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UPD UK ISPs Welcome Ofcom UK Cut of BT Wholesale Broadband Prices to Rural Areas

Posted: 21st Jul, 2011 By: MarkJ
uk internet opinionsInternet providers across the country have today given a warm welcome to yesterdays news that Ofcom UK, the communications regulator, has ordered BT Group to cut its wholesale broadband charges by 12% below inflation in rural (Market 1) areas (full details).

An ISPA Spokesperson said:

"Many ISPA members already offer broadband to rural areas in innovative ways, however, ISPA believes that the increase in competition will encourage further investment and encourage the take-up of rural broadband.

Whilst costs are reducing in rural areas there are additional costs being placed on ISPs by regulation which could potentially cancel out these savings for ISPA members."

A BT Retail Spokesperson said:

"Unlike many ISPs, BT Retail already serves customers in rural areas and has never charged higher prices for consumer broadband there than in urban areas, despite the higher costs involved. We have no plans to change that.

Like all ISPs, we will be considering ways in which to continue providing our broadband customers with the best possible value for money."

A BT Wholesale Spokesperson added:

"This outcome is in line with the proposals that were widely reported on earlier this year. The impact on BT Wholesale will be non-material."

Simon Harper, Head of Marketing at Eclipse Internet UK, said:

"It’s fantastic that Ofcom has moved to assist the growth of broadband provision in rural areas. Demand for reliable broadband services continues to be strong across the UK with rural areas in particular looking to get competitive connectivity.

Businesses in rural or less densely populated areas can struggle to attain their full productivity potential when hampered by poor connections and slow speeds. With the increasing take up of web-based applications, rural broadband roll out is essential to ensure businesses in these areas have the tools to compete."

A Sky Broadband Spokesperson said:

"Lower wholesale costs are good news for customers who will benefit from more choice, value and innovation in some rural areas not covered by the Sky Broadband network."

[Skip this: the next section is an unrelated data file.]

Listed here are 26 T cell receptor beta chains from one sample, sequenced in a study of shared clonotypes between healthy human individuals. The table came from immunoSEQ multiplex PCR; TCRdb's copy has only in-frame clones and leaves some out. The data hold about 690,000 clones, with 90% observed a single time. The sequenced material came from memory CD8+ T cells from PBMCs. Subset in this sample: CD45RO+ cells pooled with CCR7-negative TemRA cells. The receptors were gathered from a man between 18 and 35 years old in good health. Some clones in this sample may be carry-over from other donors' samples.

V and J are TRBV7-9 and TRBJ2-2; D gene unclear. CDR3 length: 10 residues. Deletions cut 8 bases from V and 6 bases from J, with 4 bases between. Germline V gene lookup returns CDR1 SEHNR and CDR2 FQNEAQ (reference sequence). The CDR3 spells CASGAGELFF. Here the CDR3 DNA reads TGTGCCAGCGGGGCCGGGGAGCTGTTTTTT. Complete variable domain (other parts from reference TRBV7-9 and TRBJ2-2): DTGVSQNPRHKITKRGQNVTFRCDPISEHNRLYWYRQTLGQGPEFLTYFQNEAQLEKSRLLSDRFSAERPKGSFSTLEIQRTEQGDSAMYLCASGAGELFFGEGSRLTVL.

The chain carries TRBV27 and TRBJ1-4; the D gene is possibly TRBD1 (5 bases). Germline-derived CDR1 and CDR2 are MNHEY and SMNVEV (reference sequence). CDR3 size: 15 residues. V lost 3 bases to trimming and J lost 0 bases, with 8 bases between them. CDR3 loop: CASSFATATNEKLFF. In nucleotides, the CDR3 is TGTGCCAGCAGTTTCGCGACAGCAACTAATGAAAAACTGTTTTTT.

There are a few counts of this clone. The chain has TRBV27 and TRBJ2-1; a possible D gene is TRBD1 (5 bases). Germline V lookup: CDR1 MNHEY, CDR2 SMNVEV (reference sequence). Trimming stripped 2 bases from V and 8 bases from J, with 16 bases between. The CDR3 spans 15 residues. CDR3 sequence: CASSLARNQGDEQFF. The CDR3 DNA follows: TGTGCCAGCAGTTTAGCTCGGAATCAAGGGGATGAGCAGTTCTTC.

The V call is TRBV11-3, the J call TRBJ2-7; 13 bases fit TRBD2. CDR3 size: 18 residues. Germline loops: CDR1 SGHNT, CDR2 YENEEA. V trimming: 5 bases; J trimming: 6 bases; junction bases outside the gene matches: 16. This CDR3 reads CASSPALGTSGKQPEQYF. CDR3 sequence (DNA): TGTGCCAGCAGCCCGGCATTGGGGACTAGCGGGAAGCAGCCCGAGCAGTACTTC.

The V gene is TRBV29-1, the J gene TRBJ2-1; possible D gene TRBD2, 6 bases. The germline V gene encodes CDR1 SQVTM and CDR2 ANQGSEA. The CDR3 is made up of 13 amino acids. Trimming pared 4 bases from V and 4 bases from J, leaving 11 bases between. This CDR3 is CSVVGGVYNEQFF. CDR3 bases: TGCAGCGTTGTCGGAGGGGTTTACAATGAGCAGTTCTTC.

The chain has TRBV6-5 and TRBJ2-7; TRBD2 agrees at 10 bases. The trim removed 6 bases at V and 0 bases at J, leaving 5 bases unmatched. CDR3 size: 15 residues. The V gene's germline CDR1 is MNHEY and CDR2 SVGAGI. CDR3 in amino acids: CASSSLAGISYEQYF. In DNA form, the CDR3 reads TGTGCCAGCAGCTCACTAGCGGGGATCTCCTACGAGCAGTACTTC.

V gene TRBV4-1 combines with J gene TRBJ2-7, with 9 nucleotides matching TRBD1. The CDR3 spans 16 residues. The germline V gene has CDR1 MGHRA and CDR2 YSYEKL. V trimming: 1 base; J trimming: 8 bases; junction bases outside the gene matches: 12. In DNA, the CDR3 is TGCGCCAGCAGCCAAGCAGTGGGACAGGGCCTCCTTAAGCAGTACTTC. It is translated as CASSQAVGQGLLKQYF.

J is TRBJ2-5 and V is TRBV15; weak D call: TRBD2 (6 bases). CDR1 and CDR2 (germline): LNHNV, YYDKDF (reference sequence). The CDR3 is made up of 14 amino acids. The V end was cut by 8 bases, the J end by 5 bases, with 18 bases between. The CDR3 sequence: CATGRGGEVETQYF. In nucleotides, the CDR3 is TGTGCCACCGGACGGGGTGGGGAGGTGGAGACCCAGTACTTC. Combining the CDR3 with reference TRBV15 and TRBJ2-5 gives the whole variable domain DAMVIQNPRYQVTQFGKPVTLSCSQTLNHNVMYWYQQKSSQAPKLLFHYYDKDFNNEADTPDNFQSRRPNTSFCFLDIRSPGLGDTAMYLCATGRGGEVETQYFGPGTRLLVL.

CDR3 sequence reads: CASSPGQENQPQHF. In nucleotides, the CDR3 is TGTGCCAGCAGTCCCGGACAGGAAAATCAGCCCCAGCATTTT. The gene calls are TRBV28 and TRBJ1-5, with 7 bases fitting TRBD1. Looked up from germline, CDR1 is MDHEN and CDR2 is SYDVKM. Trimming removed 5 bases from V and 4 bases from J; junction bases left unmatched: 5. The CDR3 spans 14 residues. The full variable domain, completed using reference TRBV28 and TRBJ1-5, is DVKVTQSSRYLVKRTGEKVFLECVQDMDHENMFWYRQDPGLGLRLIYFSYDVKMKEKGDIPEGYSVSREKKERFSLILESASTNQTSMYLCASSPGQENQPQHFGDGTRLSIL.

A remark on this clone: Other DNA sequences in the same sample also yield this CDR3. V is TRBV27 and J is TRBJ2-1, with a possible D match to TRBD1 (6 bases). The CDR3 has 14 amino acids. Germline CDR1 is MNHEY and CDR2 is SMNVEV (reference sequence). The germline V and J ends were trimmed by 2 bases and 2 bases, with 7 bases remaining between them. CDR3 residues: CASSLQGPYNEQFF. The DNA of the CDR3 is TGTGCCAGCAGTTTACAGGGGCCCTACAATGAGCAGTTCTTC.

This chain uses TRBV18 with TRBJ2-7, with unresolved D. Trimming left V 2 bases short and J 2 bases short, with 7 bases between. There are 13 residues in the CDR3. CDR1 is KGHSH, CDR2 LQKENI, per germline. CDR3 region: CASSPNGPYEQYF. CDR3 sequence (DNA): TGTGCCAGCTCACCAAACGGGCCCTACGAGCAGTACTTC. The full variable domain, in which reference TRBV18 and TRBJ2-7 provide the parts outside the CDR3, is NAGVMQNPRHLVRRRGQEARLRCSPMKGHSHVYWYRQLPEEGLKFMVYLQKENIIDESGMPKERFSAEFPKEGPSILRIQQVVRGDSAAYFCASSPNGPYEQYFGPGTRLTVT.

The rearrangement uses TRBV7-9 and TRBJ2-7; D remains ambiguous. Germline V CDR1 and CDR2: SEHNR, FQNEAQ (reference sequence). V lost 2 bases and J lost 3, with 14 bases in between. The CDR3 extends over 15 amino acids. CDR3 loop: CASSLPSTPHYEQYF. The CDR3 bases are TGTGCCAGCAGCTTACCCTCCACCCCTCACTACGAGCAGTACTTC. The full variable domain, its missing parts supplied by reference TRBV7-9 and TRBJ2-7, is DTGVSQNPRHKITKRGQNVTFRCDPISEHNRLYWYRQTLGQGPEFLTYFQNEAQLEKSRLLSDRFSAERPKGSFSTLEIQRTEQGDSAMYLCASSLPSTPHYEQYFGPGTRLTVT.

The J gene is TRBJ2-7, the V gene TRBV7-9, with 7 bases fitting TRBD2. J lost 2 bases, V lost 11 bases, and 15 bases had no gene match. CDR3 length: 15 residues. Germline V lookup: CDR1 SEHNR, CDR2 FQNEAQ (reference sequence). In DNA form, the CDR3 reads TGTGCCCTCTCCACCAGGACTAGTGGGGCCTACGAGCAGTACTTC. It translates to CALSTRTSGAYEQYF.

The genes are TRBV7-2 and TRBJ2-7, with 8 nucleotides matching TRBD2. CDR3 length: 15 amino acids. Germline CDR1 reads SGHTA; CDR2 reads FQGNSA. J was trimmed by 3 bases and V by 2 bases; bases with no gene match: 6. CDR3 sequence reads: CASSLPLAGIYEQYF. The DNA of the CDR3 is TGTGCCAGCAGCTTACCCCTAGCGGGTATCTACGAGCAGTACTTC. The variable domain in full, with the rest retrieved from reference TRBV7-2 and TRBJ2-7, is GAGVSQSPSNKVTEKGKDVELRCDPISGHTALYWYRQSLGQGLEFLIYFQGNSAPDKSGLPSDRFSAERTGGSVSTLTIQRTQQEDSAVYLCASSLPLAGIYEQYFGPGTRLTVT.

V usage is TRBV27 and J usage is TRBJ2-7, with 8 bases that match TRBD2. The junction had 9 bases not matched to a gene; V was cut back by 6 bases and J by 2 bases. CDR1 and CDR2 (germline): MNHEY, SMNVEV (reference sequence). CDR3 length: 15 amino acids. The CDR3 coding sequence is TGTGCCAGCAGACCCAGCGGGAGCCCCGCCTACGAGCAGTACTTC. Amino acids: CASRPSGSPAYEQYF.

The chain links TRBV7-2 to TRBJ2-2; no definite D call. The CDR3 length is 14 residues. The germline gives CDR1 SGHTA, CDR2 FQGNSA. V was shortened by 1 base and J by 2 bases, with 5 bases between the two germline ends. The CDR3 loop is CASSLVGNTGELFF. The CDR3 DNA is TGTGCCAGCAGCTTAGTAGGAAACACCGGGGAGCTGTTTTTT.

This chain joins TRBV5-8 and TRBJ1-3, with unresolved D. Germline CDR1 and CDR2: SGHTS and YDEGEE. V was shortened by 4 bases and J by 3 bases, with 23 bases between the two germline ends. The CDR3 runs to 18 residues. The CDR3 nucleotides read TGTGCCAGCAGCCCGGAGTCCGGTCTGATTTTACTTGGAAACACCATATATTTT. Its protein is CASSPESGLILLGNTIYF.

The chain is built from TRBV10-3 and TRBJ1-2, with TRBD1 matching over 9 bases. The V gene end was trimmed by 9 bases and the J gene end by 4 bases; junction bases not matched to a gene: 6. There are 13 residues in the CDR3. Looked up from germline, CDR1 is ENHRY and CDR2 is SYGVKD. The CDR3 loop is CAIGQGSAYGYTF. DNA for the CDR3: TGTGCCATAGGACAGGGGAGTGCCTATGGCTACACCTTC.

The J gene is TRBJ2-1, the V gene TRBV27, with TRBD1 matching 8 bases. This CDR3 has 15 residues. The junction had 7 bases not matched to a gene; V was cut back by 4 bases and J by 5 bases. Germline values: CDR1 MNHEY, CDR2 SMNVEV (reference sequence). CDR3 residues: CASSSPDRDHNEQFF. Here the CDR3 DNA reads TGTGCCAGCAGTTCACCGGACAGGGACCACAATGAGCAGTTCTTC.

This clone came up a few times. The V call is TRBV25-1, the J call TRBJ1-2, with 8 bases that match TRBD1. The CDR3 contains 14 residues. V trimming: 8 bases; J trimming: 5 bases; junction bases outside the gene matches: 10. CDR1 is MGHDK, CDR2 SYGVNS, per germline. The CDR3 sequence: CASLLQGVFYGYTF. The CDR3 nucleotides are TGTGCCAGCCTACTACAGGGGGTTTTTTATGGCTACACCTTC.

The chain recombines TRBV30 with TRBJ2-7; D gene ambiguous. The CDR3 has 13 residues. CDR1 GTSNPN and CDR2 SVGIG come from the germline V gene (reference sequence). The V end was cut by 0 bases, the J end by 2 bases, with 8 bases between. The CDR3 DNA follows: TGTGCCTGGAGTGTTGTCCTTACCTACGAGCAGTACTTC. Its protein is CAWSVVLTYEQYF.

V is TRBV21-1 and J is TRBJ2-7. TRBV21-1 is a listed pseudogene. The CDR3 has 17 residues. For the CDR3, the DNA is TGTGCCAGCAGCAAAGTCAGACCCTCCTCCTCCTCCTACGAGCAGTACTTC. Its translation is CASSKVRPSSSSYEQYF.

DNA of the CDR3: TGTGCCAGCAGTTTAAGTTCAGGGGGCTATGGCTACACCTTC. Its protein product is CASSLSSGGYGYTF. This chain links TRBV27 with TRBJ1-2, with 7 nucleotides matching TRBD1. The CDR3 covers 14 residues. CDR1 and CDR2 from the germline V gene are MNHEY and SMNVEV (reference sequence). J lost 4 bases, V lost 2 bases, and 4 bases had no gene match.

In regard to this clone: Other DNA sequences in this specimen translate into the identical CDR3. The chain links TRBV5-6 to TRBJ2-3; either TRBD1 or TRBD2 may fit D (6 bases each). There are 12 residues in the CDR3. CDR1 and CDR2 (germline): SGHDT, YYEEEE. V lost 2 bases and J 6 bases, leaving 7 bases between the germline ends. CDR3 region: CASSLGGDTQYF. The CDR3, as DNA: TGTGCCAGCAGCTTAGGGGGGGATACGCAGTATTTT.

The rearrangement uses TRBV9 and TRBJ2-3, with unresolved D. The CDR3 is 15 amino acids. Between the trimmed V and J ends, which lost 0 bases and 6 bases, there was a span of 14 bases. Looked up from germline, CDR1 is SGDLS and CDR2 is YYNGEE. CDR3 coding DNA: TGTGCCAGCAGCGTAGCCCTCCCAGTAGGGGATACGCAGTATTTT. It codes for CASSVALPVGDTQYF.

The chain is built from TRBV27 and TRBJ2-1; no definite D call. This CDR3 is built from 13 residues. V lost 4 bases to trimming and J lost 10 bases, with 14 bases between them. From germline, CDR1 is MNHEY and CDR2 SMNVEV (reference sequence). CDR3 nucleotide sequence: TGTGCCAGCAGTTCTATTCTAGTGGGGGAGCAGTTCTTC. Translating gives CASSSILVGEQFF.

A PlusNet Spokesperson said:

"Plusnet welcomes a move which will ultimately reduce the cost of broadband for UK customers. We currently offer value broadband from just £6.49 a month to 78% of households in the UK and we are committed to bringing great value broadband to households across the UK; we promise that our headline rates will not be beaten on price across the UK on standalone broadband."

Comment from Piers Daniell, MD, Fluidata UK:

"The issue in rural areas is the performance of the service delivered rather than the price. With prices being driven down over the past few years, the cost of broadband across the country is relatively low and, for consumers at least, there is quite a bit of choice between carriers. The issue that Ofcom is missing, and which then hampers take-up in rural areas, is speed, or where the promise of speed is made and broken. Paying a cost for a service which can achieve one speed in a town and then the same product in a rural community that is lucky to achieve half of that speed doesn't mean the user wants less cost (but a 10% reduction doesn't compensate for half the performance) they just want what they paid for. There are very few national players in the rural areas with their own technology other than BT so actually are we solving the fundamental issue with rural broadband with this reduction?"

Most of the ISPs above were keen to welcome the move, although we note that none have offered a clear commitment to pass such savings onto consumers. Admittedly most will only see a marginal benefit from the move as Market 1 users typically represent just 11.7% of UK premises.

The new charge controls will come into effect by mid-August 2011 and should last until 31st March 2014, though many consumers fear that the reductions will not be reflected in their subscription prices.

UPDATE 1:19pm

Added an extra bit to the ISPA's comment by request and also added a statement from Entanet.

An Entanet spokesperson said:

"The principle of greater competitiveness in all market areas is healthy but we'll have to wait and see what BT's reaction is to Ofcom's requirement and how it actually translates in pricing terms. Nonetheless, Ofcom seems a little over optimistic in its expectation that the move will result in ISPs providing more bandwidth for the same price.

ISPs are under increasing upward pressure on their costs even without the impending requirements of the DEA and now the UK government's plans for the introduction of the Communications Capabilities Development Programme."

UPDATE 22nd July 2011

Added a comment from business ISP Fluidata above.
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